The Enduring Beauty of Golf’s Handicap System (and how it can be improved)

    Golf stands alone as a recreational sport that allows players of vastly different abilities to have meaningful, even intense competition.




    If you play tennis on weekends, you can’t imagine taking on Roger Federer or Serena Williams or even your local club champion. 
     

    However, a weekend player with a 22 handicap can take on his club champion with a 0 handicap and possibly even defeat him or her because the United States Golf Association (USGA) developed golf’s handicap system in 1911. 
     

    The USGA utilizes an arithmetic formula designed to accurately measure how many strokes over (and, in the case of the best players) or under par a golfer requires to complete a round of golf.  The USGA utilizes the ten best scores a golfer posts in his previous twenty rounds.  Of course, no two courses are exactly alike.  That’s why every course is given an individual ranking and slope for every different set of tees a course provides.
     

    The problem with the handicap system is it can exacerbate golf’s slow play problem.  In match play format, you have golfers continuing to play until they have holed out even if the outcome of the hole has already been decided. 
     

    The USGA reviews the handicap system and makes recommendations on how the system can be improved.
     

    Some suggestions currently making their way around conference tables include:
     

    Establishing a “Net Double Bogey” Limit.  This would allow a player to pick up once they have played more than two strokes over their handicap on an individual hole.  In other words, if an 18 handicap player is laying 8 on a par 5, he would pick up and not try to hole his four-footer for a 9.  Proponents argue it will be speed up play and lead to greater enjoyment of the game.  The USGA currently utilizes the Equitable Stroke Control system.  This system is more complicated, and some argue no more accurate than a net double bogey limit.
     

    Establish a Global handicap system.  Currently, the USGA and the R&A and other governing bodies have different handicap systems.  Establishing a uniform handicap model for players from all countries would benefit American players going abroad and golf enthusiasts who come to the United States.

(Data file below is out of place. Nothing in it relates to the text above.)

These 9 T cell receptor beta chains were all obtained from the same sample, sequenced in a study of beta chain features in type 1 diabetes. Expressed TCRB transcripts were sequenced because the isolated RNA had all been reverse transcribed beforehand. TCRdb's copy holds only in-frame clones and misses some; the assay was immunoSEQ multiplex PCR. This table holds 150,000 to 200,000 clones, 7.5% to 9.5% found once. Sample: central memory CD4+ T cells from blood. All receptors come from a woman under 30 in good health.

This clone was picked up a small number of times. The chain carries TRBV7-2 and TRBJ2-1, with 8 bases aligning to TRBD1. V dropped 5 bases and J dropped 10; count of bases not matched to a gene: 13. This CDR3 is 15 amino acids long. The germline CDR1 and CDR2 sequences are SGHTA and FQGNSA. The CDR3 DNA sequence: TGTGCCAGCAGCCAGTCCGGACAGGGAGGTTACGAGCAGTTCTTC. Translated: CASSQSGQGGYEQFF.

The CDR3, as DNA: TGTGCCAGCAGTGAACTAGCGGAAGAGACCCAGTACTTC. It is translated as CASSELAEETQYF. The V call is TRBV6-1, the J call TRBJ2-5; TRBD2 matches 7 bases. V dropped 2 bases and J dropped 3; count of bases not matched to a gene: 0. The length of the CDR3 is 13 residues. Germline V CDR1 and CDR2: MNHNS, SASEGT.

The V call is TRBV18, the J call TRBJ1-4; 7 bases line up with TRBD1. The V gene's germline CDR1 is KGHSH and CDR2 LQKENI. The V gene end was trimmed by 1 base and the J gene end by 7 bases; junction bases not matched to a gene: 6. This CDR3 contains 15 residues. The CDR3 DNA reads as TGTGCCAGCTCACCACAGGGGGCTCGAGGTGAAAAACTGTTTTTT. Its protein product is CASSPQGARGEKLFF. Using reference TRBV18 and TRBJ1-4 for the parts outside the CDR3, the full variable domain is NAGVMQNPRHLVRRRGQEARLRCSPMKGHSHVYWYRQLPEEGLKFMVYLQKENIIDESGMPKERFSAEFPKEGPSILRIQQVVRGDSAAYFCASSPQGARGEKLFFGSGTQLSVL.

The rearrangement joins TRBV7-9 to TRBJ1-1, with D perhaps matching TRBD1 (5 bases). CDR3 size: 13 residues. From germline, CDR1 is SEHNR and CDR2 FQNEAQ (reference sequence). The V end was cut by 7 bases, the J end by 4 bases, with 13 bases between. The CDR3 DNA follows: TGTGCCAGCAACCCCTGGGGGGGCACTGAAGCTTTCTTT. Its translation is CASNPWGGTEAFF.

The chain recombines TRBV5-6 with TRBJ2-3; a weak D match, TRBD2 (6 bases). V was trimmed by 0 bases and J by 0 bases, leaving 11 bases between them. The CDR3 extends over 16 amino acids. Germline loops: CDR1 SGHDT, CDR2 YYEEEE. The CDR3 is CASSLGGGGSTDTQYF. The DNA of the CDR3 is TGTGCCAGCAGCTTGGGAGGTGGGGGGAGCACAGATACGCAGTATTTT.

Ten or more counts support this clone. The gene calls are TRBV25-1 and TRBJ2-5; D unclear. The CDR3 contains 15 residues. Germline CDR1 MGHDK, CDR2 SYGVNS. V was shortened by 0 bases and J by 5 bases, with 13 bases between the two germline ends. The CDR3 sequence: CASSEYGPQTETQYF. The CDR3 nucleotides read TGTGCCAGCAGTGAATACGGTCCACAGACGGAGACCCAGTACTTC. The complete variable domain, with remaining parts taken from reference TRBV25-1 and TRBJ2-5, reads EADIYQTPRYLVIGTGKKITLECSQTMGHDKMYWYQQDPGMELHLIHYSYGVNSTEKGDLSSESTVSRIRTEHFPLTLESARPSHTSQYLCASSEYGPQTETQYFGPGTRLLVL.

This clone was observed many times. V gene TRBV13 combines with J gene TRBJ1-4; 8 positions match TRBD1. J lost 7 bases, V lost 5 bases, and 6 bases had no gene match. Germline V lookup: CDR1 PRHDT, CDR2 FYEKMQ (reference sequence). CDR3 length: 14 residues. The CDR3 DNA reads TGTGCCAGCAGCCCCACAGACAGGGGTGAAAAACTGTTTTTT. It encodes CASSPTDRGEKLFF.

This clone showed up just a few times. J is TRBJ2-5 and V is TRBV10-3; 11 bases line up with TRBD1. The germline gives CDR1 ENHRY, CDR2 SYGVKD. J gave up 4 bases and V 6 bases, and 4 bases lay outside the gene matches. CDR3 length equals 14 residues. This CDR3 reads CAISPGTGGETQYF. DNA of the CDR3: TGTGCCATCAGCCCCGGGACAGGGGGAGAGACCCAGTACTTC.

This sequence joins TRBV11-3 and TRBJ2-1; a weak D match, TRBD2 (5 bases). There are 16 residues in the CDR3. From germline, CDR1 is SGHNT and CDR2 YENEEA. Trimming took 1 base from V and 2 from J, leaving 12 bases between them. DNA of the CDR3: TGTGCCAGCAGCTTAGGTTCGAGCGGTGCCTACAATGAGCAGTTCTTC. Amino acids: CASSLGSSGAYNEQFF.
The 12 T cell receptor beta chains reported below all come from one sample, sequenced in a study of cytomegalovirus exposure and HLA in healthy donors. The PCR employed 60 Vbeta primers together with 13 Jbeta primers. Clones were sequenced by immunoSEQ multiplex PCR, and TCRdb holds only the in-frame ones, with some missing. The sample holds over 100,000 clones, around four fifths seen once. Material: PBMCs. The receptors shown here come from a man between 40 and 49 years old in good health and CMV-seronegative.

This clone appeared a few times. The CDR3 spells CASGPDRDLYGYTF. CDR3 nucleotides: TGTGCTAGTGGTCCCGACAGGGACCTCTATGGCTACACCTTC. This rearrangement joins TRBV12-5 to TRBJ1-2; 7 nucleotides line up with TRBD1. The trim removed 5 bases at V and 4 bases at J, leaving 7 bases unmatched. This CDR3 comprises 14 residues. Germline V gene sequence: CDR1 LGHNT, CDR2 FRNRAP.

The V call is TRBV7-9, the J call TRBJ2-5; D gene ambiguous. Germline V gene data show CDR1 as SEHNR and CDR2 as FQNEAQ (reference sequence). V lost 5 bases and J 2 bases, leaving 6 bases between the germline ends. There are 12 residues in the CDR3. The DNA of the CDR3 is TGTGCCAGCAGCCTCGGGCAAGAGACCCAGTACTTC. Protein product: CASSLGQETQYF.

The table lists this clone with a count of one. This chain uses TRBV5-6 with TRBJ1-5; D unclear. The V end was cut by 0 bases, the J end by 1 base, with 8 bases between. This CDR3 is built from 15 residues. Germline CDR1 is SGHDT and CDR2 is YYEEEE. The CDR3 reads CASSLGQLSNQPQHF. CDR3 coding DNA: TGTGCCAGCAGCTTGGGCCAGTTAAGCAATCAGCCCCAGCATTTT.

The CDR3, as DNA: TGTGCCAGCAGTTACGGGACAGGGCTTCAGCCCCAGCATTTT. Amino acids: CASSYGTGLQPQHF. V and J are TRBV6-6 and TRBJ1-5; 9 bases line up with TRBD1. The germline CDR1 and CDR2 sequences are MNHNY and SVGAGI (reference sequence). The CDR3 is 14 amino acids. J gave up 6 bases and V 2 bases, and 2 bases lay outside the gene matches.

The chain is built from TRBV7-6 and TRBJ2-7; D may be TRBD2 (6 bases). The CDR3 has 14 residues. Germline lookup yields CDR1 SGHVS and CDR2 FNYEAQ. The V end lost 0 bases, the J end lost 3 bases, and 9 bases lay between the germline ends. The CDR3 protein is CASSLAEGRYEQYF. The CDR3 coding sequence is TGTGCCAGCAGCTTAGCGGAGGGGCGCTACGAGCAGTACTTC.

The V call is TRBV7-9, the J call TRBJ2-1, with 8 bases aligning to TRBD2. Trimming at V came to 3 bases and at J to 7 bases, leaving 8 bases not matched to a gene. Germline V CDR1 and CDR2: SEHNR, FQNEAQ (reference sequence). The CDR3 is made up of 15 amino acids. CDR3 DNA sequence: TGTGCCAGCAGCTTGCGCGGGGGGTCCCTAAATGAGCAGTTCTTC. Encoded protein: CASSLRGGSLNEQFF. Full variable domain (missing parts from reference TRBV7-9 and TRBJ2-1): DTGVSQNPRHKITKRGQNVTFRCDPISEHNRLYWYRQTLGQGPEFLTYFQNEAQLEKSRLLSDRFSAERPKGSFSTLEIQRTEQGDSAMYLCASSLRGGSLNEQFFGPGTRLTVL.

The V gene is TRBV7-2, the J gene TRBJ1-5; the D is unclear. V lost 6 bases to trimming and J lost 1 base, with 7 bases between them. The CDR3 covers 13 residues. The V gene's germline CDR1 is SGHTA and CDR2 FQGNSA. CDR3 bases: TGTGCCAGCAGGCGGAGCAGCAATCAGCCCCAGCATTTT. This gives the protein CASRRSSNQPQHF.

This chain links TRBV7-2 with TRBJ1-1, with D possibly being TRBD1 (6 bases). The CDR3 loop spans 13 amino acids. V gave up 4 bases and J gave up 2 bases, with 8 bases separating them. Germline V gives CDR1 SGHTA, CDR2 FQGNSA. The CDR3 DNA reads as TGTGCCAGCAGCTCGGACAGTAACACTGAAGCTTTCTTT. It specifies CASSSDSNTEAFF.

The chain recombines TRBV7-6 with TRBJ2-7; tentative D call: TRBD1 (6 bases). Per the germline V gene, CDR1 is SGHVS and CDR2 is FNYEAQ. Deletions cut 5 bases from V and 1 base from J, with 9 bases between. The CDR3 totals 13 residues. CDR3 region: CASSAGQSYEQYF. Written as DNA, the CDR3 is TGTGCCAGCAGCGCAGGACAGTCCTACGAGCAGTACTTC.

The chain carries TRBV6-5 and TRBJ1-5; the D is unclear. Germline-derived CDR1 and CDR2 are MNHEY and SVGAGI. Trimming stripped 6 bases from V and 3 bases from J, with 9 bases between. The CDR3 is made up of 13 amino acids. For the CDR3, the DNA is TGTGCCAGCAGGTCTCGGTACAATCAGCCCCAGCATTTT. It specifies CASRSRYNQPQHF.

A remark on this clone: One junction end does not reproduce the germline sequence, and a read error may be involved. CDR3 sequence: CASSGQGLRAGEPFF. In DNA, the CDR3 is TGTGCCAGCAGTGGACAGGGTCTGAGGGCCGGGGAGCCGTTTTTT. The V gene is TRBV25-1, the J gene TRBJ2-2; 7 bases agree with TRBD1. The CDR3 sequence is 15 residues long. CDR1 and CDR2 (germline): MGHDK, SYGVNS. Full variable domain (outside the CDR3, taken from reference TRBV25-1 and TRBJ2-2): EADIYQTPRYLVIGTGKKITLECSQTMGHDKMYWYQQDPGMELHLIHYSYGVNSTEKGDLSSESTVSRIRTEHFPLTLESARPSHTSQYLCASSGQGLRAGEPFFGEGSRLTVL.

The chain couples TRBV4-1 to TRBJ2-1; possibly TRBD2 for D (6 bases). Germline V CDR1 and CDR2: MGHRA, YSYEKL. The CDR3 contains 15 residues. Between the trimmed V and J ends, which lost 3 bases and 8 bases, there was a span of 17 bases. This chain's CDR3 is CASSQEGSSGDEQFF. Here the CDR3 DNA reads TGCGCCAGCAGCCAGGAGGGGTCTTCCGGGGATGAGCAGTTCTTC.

Allow Match Play participants to pick up when they have lost the hole.  The USGA did change the rules to “allow” players to pick up on a hole when they have lost it, but they do not mandate it.  A player can take a net double bogey and move on to the next hole, speeding up play for the rest of us.
     

    Require attested scores for in-doubt handicaps.  The integrity of the handicap systems depends on the honesty of individual golfers to record their true scores when inputting their round into the USGA database.  Requiring a player to post the name of someone to attest to their score on-line could benefit the handicap system and make it more difficult for players to inflate their scores. 
     

    Sandbagging has been around since 1911, the year the USGA established handicaps, and they will continue to be around in the future.  Ultimately, weekend players can police their own game by choosing who to play with -- if you know a guy has blown up their handicap, don’t invite him into your competitive weekend matches.
     

    Golf is an unbelievable game for so many reasons.  As a golfer ages, the son a father used to give strokes to may end up spotting his father strokes as they advance through the years.  The handicap system can mirror the circle of life, and a few common sense solutions can make it even better.

    Click here to learn more about how to calculate your golf handicap.